Iraq and the Elephant

For me, the current Iraq fiasco is tied to an incident in northern Togo on August 2, 1990, though through a connection of media and coincidence, nothing more. The two events become a single, sustained note, a “punctum”—as Roland Barthes might have called it—as opposed to the “studium" of our general, fleeting perception. What happened … Continue reading Iraq and the Elephant

No End in Sight

I just got back from seeing No End in Sight, the new movie about the occupation in Iraq.Though it won't tell anything new to any of us who have been appalled by this war and occupation since before it began, this may be an important film--even something of a watershed.Sure, most of the population of … Continue reading No End in Sight

Memorial Day, Confederate Ancestors, and Shot Doors

It’s Memorial Day tomorrow, and I want to stop for a moment and remember. We are all the children of survivors of some sort… and we often remember them. But the ones who died? The ones who never returned to have children or the lives they must have longed for? They are the ones Memorial … Continue reading Memorial Day, Confederate Ancestors, and Shot Doors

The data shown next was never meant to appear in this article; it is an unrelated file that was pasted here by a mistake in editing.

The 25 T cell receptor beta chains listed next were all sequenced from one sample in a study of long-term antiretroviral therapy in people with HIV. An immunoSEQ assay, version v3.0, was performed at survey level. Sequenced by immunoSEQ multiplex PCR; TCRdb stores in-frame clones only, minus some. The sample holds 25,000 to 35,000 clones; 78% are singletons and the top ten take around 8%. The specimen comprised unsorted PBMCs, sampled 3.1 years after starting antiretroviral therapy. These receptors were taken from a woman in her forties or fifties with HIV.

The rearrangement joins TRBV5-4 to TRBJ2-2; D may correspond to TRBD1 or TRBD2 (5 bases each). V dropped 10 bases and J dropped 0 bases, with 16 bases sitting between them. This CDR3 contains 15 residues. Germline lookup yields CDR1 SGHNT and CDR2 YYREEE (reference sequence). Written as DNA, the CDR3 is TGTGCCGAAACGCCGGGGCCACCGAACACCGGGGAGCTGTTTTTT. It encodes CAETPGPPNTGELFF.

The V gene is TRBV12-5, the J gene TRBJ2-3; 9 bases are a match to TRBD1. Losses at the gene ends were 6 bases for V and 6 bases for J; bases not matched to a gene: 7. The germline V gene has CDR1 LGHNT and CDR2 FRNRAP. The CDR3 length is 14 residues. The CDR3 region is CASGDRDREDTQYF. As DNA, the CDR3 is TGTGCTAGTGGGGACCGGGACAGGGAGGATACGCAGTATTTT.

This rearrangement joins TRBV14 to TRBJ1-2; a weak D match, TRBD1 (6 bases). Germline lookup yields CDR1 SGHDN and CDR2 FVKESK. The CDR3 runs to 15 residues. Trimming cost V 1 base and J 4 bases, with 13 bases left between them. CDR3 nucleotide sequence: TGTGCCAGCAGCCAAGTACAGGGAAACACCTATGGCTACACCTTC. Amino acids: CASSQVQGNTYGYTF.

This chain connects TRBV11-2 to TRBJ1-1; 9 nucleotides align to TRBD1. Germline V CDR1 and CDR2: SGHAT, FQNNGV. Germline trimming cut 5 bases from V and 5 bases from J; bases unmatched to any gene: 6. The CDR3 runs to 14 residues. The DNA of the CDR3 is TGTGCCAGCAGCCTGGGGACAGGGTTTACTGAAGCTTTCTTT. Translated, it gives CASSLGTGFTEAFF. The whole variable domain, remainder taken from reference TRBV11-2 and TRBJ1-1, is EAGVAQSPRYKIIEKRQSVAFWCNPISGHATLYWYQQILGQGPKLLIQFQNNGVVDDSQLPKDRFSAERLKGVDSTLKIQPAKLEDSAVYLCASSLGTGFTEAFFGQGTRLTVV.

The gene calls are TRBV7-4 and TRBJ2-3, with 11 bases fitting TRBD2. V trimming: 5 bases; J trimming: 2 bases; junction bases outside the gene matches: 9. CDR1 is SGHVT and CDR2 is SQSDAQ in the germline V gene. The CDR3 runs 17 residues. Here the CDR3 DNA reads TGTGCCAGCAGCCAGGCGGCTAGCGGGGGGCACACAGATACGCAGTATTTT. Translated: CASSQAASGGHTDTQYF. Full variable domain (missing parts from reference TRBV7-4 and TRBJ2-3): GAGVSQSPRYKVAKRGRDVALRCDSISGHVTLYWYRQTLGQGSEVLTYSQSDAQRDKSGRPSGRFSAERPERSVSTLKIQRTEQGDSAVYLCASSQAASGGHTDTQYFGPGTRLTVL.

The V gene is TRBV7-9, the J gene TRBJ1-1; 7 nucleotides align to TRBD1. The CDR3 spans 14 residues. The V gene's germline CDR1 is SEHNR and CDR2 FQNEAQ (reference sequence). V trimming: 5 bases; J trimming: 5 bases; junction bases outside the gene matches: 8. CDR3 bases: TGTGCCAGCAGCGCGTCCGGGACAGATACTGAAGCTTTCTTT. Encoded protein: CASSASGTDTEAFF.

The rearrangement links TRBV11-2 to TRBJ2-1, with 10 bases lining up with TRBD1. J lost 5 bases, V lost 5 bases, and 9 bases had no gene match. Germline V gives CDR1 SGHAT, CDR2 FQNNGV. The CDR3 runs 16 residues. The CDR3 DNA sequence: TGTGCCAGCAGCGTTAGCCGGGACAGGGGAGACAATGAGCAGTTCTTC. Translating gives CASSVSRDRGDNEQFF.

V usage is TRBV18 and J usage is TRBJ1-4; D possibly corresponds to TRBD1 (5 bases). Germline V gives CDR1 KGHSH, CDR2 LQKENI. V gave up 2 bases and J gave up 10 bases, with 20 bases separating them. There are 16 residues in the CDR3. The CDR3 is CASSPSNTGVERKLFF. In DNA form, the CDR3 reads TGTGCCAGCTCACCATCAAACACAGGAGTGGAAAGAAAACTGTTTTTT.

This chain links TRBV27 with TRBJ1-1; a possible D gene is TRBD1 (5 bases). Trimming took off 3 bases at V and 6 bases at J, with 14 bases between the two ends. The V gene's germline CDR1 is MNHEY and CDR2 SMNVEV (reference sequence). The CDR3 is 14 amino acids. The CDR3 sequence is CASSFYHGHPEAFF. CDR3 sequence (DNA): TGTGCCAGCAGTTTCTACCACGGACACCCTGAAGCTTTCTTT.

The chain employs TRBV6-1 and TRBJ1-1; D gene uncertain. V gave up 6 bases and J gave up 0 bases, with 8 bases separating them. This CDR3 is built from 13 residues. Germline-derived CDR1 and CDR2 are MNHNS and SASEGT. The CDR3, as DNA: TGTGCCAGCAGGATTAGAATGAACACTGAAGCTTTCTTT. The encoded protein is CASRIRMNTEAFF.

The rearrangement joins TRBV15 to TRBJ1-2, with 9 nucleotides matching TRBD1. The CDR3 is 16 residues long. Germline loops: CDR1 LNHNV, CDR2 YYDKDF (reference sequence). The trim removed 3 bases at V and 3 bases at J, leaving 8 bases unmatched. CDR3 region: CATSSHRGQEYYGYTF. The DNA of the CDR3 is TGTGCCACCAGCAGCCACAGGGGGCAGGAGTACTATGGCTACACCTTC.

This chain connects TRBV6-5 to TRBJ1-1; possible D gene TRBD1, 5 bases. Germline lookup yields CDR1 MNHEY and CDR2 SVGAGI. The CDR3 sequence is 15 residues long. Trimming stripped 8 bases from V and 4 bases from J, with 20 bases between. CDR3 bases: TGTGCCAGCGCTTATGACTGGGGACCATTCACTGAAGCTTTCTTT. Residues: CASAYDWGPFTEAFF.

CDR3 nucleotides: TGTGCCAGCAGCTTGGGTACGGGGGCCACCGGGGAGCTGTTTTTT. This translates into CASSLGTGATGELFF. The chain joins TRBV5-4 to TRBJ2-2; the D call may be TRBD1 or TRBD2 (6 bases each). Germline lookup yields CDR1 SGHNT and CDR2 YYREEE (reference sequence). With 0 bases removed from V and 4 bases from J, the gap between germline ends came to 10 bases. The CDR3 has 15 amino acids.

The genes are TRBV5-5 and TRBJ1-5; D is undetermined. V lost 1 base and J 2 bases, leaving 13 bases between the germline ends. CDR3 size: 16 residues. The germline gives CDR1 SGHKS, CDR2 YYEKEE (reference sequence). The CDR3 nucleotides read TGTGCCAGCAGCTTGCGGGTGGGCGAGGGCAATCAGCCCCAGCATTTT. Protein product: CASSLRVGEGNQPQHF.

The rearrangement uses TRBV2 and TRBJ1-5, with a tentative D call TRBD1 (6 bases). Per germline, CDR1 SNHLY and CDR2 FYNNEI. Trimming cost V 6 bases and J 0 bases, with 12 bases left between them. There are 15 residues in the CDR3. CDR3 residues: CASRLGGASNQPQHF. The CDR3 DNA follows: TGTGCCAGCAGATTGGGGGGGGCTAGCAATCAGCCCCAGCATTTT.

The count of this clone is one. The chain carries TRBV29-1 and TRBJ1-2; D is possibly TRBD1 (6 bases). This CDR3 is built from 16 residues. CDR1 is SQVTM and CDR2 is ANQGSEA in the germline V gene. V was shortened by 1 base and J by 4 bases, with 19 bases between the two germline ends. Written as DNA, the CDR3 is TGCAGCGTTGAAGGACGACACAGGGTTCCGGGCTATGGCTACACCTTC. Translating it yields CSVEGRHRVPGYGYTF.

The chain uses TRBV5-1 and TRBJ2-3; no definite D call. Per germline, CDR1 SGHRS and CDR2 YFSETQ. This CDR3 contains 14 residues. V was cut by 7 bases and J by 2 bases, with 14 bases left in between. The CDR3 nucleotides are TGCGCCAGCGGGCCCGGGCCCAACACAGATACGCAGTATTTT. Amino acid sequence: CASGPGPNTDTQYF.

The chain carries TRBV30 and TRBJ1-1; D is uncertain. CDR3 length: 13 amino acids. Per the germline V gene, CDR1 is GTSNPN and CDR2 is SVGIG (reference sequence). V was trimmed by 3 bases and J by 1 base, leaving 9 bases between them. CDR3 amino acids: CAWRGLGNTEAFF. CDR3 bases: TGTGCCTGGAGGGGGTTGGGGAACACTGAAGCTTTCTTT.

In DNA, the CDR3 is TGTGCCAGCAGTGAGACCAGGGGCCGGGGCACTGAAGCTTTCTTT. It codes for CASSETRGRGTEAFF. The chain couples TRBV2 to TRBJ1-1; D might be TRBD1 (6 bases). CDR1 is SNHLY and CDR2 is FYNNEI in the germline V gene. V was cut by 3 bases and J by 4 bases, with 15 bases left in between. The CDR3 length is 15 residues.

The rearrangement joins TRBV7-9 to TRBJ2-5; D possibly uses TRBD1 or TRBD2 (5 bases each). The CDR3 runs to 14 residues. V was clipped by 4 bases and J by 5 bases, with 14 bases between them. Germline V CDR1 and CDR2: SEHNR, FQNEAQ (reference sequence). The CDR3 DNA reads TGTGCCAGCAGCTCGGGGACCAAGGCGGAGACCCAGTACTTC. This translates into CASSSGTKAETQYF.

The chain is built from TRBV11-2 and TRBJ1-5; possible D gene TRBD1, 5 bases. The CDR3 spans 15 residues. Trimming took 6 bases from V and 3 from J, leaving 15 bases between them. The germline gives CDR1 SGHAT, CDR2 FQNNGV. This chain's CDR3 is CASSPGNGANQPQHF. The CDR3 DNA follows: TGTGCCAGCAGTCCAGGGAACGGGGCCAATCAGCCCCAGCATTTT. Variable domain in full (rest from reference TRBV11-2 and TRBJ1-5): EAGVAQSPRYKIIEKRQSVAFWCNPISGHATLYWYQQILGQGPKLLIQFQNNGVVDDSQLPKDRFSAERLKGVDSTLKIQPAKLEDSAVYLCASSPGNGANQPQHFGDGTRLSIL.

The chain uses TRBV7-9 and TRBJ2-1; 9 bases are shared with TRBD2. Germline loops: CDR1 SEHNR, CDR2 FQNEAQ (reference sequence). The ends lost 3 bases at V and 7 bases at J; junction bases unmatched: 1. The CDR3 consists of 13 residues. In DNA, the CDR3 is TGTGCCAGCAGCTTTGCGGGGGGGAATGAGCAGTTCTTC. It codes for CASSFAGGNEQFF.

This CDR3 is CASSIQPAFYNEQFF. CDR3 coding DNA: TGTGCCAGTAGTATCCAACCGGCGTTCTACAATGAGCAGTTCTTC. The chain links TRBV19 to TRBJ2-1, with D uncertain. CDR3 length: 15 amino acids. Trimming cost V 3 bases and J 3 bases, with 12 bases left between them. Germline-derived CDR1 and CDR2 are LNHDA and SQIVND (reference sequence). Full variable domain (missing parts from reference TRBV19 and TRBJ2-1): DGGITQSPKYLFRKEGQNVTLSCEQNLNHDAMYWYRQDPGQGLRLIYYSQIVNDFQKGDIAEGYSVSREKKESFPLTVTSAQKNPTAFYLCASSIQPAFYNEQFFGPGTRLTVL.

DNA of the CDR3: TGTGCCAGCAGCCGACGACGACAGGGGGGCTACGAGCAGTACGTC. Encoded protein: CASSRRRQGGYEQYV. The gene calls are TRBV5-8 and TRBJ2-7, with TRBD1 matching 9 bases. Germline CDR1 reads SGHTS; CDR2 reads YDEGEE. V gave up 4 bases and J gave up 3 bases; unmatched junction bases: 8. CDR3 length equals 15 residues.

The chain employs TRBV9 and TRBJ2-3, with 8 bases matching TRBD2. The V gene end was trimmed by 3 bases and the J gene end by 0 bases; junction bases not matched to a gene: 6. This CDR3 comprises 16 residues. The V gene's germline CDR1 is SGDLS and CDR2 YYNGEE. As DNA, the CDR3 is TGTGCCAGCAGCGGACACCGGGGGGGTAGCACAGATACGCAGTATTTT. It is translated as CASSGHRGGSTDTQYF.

Things We Have All Known

Three things, this week—a television show, a newspaper article, and a book—have brought home to me once again just how appalling the U.S. failure in Iraq has been, how duplicitous, how poorly planned, and how ignorant. Incredibly, there are still those who support U.S. presence in Iraq, even going so far as to argue the … Continue reading Things We Have All Known

Advice to Americans on Iraq

Black fool, why winter here? These frozen skies,Worn by your wings and deafen'd by your cries,Should warn you hence, where milder suns invite,And day alternates with his mother night. These words were written by my great-great-great-great-great uncle, Joel Barlow just before he died trying to deliver an American treaty to Napoleon during the retreat from … Continue reading Advice to Americans on Iraq

The Question They Should Have Asked

Many of those who supported the invasion of Iraq, such as Michael O’Hanlon of the Brookings Institute who made the statement today on Public Radio’s Radio Times, say it was a ‘close call.’ Given the information they were provided, the argument goes, it appeared that something did have to be done about Saddam Hussein. After … Continue reading The Question They Should Have Asked